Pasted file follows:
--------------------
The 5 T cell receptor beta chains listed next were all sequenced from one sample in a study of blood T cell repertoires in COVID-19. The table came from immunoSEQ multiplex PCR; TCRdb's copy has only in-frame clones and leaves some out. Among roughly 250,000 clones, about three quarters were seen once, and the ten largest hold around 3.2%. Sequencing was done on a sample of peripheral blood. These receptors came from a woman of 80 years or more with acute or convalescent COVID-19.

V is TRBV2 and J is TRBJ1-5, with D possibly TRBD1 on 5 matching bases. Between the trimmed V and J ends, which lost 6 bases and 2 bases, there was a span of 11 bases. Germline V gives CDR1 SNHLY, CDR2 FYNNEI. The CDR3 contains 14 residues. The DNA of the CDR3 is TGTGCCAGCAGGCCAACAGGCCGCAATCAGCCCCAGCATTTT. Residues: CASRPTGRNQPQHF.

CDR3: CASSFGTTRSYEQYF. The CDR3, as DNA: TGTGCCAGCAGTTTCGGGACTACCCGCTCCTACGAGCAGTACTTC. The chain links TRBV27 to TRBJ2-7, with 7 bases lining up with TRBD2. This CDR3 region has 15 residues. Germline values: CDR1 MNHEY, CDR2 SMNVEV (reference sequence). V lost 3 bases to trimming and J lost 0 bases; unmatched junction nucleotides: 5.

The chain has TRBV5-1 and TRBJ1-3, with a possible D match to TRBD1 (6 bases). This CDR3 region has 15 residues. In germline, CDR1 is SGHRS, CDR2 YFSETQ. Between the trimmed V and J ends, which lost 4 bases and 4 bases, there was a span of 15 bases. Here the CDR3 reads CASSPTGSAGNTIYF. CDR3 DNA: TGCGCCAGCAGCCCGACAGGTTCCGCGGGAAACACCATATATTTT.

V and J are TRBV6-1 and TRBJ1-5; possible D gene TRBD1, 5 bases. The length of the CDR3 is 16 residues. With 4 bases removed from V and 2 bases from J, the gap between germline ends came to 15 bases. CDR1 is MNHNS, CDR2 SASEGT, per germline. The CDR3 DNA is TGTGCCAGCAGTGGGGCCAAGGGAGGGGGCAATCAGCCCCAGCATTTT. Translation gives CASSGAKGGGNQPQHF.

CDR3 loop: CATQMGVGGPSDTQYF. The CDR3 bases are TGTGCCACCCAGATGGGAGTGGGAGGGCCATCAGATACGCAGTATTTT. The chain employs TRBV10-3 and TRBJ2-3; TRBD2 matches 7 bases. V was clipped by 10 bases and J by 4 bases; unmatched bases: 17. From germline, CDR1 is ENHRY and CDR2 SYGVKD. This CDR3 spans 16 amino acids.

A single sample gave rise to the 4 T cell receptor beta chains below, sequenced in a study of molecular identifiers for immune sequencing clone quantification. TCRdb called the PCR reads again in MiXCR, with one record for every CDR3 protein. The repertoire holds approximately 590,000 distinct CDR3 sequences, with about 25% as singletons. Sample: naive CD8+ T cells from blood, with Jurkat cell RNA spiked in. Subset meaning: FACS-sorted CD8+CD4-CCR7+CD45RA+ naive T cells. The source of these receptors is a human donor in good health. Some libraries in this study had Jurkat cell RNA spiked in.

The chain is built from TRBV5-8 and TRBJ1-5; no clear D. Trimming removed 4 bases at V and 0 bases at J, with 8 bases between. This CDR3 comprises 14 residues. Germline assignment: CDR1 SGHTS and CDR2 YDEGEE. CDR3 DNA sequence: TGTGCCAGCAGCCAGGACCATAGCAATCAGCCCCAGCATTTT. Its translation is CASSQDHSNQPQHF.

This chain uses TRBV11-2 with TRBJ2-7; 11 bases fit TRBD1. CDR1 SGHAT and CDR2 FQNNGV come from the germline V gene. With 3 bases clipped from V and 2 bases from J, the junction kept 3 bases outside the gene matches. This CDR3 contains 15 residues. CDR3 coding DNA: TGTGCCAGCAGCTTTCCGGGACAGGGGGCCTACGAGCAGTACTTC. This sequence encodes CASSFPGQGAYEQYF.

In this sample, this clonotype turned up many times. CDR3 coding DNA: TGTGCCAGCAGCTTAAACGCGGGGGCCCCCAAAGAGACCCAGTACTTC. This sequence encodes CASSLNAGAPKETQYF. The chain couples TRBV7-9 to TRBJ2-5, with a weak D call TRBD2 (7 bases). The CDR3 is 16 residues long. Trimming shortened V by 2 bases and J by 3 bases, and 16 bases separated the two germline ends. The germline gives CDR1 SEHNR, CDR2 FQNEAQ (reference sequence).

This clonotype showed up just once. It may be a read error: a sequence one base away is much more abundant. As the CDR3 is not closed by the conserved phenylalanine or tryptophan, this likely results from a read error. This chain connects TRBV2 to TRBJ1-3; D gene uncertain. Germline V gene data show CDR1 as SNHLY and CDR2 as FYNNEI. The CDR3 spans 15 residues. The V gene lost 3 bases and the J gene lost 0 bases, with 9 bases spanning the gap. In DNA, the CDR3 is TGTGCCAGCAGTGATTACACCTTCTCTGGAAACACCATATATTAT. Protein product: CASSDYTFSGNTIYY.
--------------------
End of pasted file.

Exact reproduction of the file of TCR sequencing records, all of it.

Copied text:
The 5 T cell receptor beta chains listed next were all sequenced from one sample in a study of blood T cell repertoires in COVID-19. The table came from immunoSEQ multiplex PCR; TCRdb's copy has only in-frame clones and leaves some out. Among roughly 250,000 clones, about three quarters were seen once, and the ten largest hold around 3.2%. Sequencing was done on a sample of peripheral blood. These receptors came from a woman of 80 years or more with acute or convalescent COVID-19.

V is TRBV2 and J is TRBJ1-5, with D possibly TRBD1 on 5 matching bases. Between the trimmed V and J ends, which lost 6 bases and 2 bases, there was a span of 11 bases. Germline V gives CDR1 SNHLY, CDR2 FYNNEI. The CDR3 contains 14 residues. The DNA of the CDR3 is TGTGCCAGCAGGCCAACAGGCCGCAATCAGCCCCAGCATTTT. Residues: CASRPTGRNQPQHF.

CDR3: CASSFGTTRSYEQYF. The CDR3, as DNA: TGTGCCAGCAGTTTCGGGACTACCCGCTCCTACGAGCAGTACTTC. The chain links TRBV27 to TRBJ2-7, with 7 bases lining up with TRBD2. This CDR3 region has 15 residues. Germline values: CDR1 MNHEY, CDR2 SMNVEV (reference sequence). V lost 3 bases to trimming and J lost 0 bases; unmatched junction nucleotides: 5.

The chain has TRBV5-1 and TRBJ1-3, with a possible D match to TRBD1 (6 bases). This CDR3 region has 15 residues. In germline, CDR1 is SGHRS, CDR2 YFSETQ. Between the trimmed V and J ends, which lost 4 bases and 4 bases, there was a span of 15 bases. Here the CDR3 reads CASSPTGSAGNTIYF. CDR3 DNA: TGCGCCAGCAGCCCGACAGGTTCCGCGGGAAACACCATATATTTT.

V and J are TRBV6-1 and TRBJ1-5; possible D gene TRBD1, 5 bases. The length of the CDR3 is 16 residues. With 4 bases removed from V and 2 bases from J, the gap between germline ends came to 15 bases. CDR1 is MNHNS, CDR2 SASEGT, per germline. The CDR3 DNA is TGTGCCAGCAGTGGGGCCAAGGGAGGGGGCAATCAGCCCCAGCATTTT. Translation gives CASSGAKGGGNQPQHF.

CDR3 loop: CATQMGVGGPSDTQYF. The CDR3 bases are TGTGCCACCCAGATGGGAGTGGGAGGGCCATCAGATACGCAGTATTTT. The chain employs TRBV10-3 and TRBJ2-3; TRBD2 matches 7 bases. V was clipped by 10 bases and J by 4 bases; unmatched bases: 17. From germline, CDR1 is ENHRY and CDR2 SYGVKD. This CDR3 spans 16 amino acids.

A single sample gave rise to the 4 T cell receptor beta chains below, sequenced in a study of molecular identifiers for immune sequencing clone quantification. TCRdb called the PCR reads again in MiXCR, with one record for every CDR3 protein. The repertoire holds approximately 590,000 distinct CDR3 sequences, with about 25% as singletons. Sample: naive CD8+ T cells from blood, with Jurkat cell RNA spiked in. Subset meaning: FACS-sorted CD8+CD4-CCR7+CD45RA+ naive T cells. The source of these receptors is a human donor in good health. Some libraries in this study had Jurkat cell RNA spiked in.

The chain is built from TRBV5-8 and TRBJ1-5; no clear D. Trimming removed 4 bases at V and 0 bases at J, with 8 bases between. This CDR3 comprises 14 residues. Germline assignment: CDR1 SGHTS and CDR2 YDEGEE. CDR3 DNA sequence: TGTGCCAGCAGCCAGGACCATAGCAATCAGCCCCAGCATTTT. Its translation is CASSQDHSNQPQHF.

This chain uses TRBV11-2 with TRBJ2-7; 11 bases fit TRBD1. CDR1 SGHAT and CDR2 FQNNGV come from the germline V gene. With 3 bases clipped from V and 2 bases from J, the junction kept 3 bases outside the gene matches. This CDR3 contains 15 residues. CDR3 coding DNA: TGTGCCAGCAGCTTTCCGGGACAGGGGGCCTACGAGCAGTACTTC. This sequence encodes CASSFPGQGAYEQYF.

In this sample, this clonotype turned up many times. CDR3 coding DNA: TGTGCCAGCAGCTTAAACGCGGGGGCCCCCAAAGAGACCCAGTACTTC. This sequence encodes CASSLNAGAPKETQYF. The chain couples TRBV7-9 to TRBJ2-5, with a weak D call TRBD2 (7 bases). The CDR3 is 16 residues long. Trimming shortened V by 2 bases and J by 3 bases, and 16 bases separated the two germline ends. The germline gives CDR1 SEHNR, CDR2 FQNEAQ (reference sequence).

This clonotype showed up just once. It may be a read error: a sequence one base away is much more abundant. As the CDR3 is not closed by the conserved phenylalanine or tryptophan, this likely results from a read error. This chain connects TRBV2 to TRBJ1-3; D gene uncertain. Germline V gene data show CDR1 as SNHLY and CDR2 as FYNNEI. The CDR3 spans 15 residues. The V gene lost 3 bases and the J gene lost 0 bases, with 9 bases spanning the gap. In DNA, the CDR3 is TGTGCCAGCAGTGATTACACCTTCTCTGGAAACACCATATATTAT. Protein product: CASSDYTFSGNTIYY.